The Dadbod: Why beer guts are hotter than 6-packs

The dadbod says, "I go to the gym occasionally, but I also drink heavily on the weekends and enjoy eating eight slices of pizza at a time."

Social media trend sees men ditching sit-ups for snack cakes

Zac Efron may be ripped, but Seth Rogen's body type is all the rage right now according to proponents of the dadbod trend. (Zac Efron/Instagram)

Which would you rather have: Six-pack abs or a six-pack of beer whenever you feel like it?

Twenty-one-year-old athletes excluded, it can be difficult for adult men to maintain rock-hard physiques without some serious dietary discipline — not to mention almost daily workouts and the ability to ingest an exorbitant amount of protein powder.

Super-shredded male bodies have long been held up as the ideal in media portrayals of attractiveness, but a quick glance around any public space in North America will prove that it's far from the norm.

Most men, it seems, value being able to eat carbs more than having a typical beach body. And judging by the explosion of praise for men who look more doughy than beefy on the internet this week, anti-fit might be hotter than fit right now.

You can thank the dadbod trend for that.

"The dadbod says, 'I go to the gym occasionally, but I also drink heavily on the weekends and enjoy eating eight slices of pizza at a time,'" wrote Mackenzie Pearson for The Odyssey in March. "It's not an overweight guy, but it isn't one with washboard abs, either."

Pearson's assertion that "girls love the dadbod" became a major item of discussion online after The Cut published an explainer on Thursday.

Within hours, the viral web teemed with pieces about the "more human, natural, and attractive" male body type du jour, leaving many online confused as to what, exactly, a dadbod is.

"Is 'dadbod' a hashtag joke or a social-sexual movement?" asked The Atlantic's Spencer Kornhaber. "Are men really getting schlumpier, or are people just finding better ways to talk about it?"

"Can someone with 'dadbod' be an actual dad?" writes Slate's Colin Gorenstein. "Are they 20-somethings who channel dad-like qualities? Are they frat bros? Is this the straight-person equivalent of discovering bears? Do they have to do crossfit? How about triathlons? Is this different than 2006′s 'man flab' trend? Do they like watching Netflix in the winter? And, wow, isn't the Internet a beautiful place?"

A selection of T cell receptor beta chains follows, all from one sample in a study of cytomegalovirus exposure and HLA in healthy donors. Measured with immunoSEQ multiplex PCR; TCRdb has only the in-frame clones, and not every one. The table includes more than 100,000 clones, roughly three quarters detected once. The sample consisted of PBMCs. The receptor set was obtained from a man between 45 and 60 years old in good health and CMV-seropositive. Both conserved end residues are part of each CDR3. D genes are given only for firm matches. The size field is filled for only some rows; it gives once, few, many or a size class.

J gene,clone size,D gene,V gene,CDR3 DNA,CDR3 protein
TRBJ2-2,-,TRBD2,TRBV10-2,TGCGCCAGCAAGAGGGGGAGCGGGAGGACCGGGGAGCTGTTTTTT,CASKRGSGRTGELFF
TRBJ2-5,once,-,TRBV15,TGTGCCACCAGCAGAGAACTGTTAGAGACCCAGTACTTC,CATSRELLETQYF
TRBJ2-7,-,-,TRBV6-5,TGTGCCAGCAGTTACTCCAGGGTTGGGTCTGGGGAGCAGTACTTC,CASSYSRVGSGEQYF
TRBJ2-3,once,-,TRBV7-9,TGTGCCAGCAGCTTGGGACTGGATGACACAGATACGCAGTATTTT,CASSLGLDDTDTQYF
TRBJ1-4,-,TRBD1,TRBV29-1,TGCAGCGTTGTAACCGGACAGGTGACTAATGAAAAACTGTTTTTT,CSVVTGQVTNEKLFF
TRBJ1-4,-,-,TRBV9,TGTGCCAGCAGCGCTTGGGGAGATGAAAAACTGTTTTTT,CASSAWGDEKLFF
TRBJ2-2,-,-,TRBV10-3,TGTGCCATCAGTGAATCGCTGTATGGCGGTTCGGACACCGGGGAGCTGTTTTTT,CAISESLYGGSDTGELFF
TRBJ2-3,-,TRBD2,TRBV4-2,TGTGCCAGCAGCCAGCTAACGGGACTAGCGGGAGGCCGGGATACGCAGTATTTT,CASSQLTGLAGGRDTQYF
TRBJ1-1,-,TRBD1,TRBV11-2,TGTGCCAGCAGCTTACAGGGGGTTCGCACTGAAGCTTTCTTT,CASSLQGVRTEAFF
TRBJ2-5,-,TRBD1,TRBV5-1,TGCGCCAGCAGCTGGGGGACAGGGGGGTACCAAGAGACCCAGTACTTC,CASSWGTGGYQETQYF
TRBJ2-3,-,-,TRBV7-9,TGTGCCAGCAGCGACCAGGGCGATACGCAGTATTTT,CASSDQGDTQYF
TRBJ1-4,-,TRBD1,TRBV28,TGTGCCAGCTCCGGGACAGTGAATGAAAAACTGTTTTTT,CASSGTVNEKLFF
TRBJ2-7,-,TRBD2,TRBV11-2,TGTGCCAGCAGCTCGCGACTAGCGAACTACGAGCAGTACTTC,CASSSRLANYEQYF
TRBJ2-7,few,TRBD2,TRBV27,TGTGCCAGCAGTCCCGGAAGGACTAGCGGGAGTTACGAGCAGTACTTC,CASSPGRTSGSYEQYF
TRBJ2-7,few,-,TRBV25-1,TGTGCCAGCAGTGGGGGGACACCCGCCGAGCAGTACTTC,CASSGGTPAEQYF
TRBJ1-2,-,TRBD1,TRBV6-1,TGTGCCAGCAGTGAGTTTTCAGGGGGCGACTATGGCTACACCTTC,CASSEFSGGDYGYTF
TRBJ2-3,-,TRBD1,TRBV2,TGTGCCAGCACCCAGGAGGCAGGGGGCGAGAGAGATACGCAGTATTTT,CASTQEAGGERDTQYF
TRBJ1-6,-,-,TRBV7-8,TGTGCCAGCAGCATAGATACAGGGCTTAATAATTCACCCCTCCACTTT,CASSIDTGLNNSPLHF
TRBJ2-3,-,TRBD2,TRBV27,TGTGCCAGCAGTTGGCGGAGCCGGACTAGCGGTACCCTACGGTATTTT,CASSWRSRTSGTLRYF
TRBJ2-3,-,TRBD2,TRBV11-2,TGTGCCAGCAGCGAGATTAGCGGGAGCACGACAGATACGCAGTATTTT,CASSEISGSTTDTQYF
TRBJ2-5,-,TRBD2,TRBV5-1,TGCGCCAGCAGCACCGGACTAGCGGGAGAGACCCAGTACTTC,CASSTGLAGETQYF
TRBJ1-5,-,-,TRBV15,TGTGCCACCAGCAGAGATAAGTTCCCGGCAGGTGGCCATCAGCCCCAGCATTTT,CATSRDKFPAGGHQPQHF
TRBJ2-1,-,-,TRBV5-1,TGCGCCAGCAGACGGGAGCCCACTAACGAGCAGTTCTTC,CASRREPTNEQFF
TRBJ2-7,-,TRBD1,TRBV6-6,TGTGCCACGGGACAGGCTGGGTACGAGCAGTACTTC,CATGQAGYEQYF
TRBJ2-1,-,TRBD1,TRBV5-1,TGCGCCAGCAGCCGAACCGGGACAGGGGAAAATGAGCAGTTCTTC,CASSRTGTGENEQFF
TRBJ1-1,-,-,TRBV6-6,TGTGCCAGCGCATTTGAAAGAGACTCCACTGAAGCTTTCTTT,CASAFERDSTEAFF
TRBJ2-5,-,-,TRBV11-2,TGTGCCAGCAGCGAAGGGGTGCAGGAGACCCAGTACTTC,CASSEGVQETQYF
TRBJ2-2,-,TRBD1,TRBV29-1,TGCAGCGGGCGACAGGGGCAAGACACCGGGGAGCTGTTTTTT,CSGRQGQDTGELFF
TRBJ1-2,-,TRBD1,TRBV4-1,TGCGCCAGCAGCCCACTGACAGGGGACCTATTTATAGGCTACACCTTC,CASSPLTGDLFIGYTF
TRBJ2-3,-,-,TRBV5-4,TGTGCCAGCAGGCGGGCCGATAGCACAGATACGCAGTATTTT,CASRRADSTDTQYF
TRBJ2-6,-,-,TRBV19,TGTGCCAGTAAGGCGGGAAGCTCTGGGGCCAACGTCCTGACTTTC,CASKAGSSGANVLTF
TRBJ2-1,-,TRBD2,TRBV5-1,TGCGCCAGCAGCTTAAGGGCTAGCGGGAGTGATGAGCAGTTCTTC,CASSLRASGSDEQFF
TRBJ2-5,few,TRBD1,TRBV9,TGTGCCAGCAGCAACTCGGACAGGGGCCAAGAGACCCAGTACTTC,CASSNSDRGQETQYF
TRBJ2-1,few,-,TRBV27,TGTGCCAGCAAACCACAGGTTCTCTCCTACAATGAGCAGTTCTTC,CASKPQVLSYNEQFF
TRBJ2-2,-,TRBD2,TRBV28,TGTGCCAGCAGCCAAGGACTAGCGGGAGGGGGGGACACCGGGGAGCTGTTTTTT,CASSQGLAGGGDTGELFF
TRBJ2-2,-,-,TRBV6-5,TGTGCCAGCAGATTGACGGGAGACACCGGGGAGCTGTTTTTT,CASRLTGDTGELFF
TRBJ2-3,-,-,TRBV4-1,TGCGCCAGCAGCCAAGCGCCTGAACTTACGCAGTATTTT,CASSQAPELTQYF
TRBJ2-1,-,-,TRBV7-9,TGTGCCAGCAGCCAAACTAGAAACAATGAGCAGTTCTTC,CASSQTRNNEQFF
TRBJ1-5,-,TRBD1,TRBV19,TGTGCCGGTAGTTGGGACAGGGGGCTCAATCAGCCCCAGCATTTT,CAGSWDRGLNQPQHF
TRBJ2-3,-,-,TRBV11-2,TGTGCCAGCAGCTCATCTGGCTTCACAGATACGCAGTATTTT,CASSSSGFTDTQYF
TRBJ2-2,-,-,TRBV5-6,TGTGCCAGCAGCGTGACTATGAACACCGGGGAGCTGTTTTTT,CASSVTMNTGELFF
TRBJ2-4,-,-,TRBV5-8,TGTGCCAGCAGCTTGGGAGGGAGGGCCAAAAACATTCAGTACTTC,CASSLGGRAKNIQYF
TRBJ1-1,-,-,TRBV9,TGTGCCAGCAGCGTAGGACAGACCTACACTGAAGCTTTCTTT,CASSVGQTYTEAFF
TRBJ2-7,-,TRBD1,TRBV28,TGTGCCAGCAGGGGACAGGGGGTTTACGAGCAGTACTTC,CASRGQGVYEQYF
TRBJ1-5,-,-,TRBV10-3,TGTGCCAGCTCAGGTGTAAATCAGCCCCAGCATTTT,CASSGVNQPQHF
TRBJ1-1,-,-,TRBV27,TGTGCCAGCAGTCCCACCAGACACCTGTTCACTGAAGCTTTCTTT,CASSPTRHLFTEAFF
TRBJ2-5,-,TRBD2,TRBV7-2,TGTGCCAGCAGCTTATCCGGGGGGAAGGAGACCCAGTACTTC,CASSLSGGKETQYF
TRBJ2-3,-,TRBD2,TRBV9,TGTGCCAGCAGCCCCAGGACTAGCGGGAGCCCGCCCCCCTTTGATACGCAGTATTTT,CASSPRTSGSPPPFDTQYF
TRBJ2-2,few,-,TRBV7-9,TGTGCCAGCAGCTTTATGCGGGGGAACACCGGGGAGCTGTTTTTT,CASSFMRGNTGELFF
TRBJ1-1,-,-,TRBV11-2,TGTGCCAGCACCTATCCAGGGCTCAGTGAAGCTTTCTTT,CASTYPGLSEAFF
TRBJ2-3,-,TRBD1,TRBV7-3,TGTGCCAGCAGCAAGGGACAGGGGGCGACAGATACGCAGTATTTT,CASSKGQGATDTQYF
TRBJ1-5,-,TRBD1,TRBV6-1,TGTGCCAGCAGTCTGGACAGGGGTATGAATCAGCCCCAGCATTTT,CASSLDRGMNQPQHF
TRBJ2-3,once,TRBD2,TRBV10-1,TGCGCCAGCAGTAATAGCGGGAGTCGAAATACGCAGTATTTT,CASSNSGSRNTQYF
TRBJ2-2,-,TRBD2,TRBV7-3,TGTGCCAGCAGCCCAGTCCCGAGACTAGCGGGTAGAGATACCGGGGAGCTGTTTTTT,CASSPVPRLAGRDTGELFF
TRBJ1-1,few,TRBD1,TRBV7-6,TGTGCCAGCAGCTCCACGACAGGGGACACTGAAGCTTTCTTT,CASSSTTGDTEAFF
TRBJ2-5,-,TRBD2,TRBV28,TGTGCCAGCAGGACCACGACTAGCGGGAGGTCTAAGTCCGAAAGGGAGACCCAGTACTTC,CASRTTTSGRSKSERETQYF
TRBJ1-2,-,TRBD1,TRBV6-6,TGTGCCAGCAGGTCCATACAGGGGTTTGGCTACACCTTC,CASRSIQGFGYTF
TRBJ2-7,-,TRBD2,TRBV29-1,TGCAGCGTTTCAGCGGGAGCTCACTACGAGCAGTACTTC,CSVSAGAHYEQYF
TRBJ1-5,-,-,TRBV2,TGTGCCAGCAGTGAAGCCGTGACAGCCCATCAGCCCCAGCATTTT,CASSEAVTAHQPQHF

Other outlets, such as GQ, Business Insider, and Buzzfeed attempted to break the term down and help readers determine if they have a dadbod by highlighting celebrities ahead of the trend.

Actors Seth Rogen, Jon Hamm, and Leonardo DiCaprio (who provides the world with ample dadbod-spiration by spending time a lot of time on yachts) have all emerged as dadbod idols.

So, we know what a dadbod looks like, sort of. But why do women love it right now?

"Girls tend to picture their future together with their guys early on," Pearson elaborates. "Therefore, if he already has the dadbod going on, we can get used to it before we date him, marry him, have three kids."

Elle's Sally Holmes defends her love of the dadbod in terms of personality.

"His gym visits are meant to counteract his Chipotle visits, not sharpen his Ken-doll pecs," she writes. "If he asks you to feel his biceps it's never in earnest. There's no primping, no macho peacocking."

The emergence of the term has not come without some criticism, however.

"The problem with dadbod is that women have never been allowed to have it in popular culture. There is no mom bod type," wrote Jordan Schultz Monroe for Red Eye Chicago. "If we are going to celebrate the imperfections of men, we must also celebrate those of women. Dadbod shouldn't be a thing." 

​Others point out that this trend isn't exactly new.

To wit, evidence of people using the term "dad body" can be found on Twitter as far back as 2011, while "dadbod" itself was already in regular use last summer.

"Every couple of years, some publication breaks the news that men without washboard abs are still somehow able to find a date," according to The Atlantic. "The rise of dadbod probably marks not shifting tastes but rather shifting ways of talking about tastes, where straight women get to use the same taxonomies straight men and queer people already employ, for better and worse. "

Whether you love it or hate it, it stands to reason that the dadbod physique will be around in the future, just as it has been in the past.

As for the term itself, well, this is the internet, where nothing stays trendy for long. Dadbod could go the way of normcore within days, leaving us with nothing but memories of some amusing dinner party conversations — and hundreds of thousands of online impressions.